The consolidation of authoritarian rule in rural Hungary: workfare and the shift from penal populist to illiberal paternalist poverty governance


Convenors: Dr Nicolette Makovicky, (REES, OSGA) and Dr Agnieszka Kościańska (Leverhulme Fellow at REES, OSGA)

Speaker: Dr Kristof Szombati (Maz Plank Institute for Social Anthropology)

This paper analyses the consolidation of authoritarian rule in Hungary by focusing attention on the ruling party’s workfare programme (the Hungarian Work Plan), which has become the cornerstone of rural poverty governance. I argue on the basis of ethnographic research I carried out in the village where the programme was launched in 2011 and the secondary literature that workfare successfully tamed the angry politics born out of the dislocations caused by neoliberal restructuring by tying the ‘deserving poor’ into clientelistic relations with mayors. The paper advances theoretical discussions of authoritarianism by showing how authoritarian power-holders, at least in rural areas, offer an alternative to neoliberal regimes of poverty governance. The concept of ‘illiberal paternalism’ captures how the regime has inscribed the selective provision of protection and care within the limits of producerist ideology and local notions of deservingness. It also highlights how by mixing familialism and political clientelism, the ruling party has managed to legitimize its rule and transform abject rural spaces into its political heartland.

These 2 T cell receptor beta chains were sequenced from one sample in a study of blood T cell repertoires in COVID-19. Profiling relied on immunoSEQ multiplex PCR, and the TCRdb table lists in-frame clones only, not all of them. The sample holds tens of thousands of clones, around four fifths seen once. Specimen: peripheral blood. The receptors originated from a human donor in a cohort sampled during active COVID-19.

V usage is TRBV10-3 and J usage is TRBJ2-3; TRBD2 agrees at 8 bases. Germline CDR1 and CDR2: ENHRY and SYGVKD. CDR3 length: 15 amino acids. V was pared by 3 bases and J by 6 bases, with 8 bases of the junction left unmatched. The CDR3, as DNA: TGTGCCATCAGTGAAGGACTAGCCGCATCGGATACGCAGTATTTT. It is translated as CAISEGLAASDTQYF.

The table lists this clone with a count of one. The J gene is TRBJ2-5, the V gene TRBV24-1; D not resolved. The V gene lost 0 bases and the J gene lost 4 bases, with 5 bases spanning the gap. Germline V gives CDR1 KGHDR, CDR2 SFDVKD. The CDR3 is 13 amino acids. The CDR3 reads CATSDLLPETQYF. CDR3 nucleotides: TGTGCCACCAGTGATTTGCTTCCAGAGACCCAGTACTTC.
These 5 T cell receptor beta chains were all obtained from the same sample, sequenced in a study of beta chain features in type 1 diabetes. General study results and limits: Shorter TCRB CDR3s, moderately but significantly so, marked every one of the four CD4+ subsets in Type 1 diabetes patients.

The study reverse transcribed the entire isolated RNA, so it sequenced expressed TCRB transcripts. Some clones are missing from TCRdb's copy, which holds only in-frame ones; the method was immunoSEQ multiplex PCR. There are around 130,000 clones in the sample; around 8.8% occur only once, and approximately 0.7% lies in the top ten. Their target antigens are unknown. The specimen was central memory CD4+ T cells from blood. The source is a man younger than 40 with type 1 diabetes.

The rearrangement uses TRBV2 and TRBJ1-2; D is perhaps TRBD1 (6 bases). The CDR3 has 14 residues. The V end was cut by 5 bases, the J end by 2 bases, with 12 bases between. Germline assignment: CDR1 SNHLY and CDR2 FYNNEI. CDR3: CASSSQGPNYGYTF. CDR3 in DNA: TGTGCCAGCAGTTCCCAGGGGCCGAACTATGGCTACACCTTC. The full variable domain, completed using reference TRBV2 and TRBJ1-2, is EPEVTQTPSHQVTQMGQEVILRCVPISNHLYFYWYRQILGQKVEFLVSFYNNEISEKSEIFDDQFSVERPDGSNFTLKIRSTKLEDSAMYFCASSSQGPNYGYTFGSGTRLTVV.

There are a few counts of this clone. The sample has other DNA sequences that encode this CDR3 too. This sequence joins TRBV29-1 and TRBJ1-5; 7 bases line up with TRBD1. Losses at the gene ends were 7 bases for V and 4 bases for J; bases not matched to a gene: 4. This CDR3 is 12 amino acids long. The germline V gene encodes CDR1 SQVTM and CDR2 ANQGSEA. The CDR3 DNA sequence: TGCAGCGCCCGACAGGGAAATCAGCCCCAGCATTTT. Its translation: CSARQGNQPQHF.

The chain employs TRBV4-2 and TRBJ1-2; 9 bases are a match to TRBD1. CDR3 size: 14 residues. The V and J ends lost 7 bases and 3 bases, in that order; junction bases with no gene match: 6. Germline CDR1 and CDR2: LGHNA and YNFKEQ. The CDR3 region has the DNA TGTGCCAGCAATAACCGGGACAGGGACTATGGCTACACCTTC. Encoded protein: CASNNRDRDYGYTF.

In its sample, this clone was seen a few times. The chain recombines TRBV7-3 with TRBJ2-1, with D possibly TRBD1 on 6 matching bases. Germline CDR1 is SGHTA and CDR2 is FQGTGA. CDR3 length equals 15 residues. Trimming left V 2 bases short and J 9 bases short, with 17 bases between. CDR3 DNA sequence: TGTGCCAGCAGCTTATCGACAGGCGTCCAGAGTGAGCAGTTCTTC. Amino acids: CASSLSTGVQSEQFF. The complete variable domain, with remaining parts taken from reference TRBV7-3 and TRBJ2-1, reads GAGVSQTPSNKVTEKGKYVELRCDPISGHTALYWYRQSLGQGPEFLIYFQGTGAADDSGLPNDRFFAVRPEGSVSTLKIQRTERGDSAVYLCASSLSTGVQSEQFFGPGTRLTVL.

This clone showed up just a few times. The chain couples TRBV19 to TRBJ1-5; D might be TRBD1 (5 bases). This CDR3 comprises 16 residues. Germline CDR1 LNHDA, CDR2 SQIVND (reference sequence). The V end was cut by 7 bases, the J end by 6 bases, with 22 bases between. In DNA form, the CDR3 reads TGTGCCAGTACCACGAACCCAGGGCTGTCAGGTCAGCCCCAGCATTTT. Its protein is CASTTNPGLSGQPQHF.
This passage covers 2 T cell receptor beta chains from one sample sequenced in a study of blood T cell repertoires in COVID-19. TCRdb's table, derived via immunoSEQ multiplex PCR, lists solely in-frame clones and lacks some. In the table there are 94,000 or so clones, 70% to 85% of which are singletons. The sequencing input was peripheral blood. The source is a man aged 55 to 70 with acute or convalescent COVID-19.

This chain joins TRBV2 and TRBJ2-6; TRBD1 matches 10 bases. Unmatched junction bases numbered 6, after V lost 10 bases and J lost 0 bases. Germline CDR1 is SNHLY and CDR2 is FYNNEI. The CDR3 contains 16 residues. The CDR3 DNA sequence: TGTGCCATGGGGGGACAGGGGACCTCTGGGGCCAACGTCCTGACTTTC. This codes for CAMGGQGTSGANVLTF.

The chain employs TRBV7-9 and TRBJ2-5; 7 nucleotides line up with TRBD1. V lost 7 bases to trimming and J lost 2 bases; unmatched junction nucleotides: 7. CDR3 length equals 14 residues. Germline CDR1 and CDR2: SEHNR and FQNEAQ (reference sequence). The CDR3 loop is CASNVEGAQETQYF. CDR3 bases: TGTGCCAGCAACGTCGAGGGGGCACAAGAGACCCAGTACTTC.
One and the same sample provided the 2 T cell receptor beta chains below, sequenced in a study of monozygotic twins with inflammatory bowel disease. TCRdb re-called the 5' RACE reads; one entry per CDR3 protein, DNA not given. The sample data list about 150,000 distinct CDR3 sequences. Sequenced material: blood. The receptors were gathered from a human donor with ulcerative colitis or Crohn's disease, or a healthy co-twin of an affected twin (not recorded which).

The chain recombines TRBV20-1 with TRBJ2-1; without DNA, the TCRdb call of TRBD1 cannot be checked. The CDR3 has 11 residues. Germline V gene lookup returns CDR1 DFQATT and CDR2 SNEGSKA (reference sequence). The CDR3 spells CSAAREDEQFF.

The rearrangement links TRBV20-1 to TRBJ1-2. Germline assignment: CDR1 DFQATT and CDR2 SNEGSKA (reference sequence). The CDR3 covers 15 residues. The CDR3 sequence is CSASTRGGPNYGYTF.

Dr Kristof Szombati is Research Fellow at the Maz Plank Institute for Social Anthropology in Halle and the author of The Revolt of the Provinces: Anti-Gypsyism and Right-Wing Politics in Hungary (Berghahn Books, 2018). He is working on a new research project that investigates the Fidesz party's success in stabilizing an illiberal regime in Hungary. The project builds on his earlier work on the making of right-wing hegemony, but it shifts and expands its focus by mapping a set of authoritarian populist strategies. He relies on ethnographic evidence, as well as my in-depth knowledge of the political context in his native Hungary, and takes inspiration from Stuart Hall's work as well as the political economy of dependent capitalism. His other interests include neo-nationalism and right-wing politics, and the politics of climate change.


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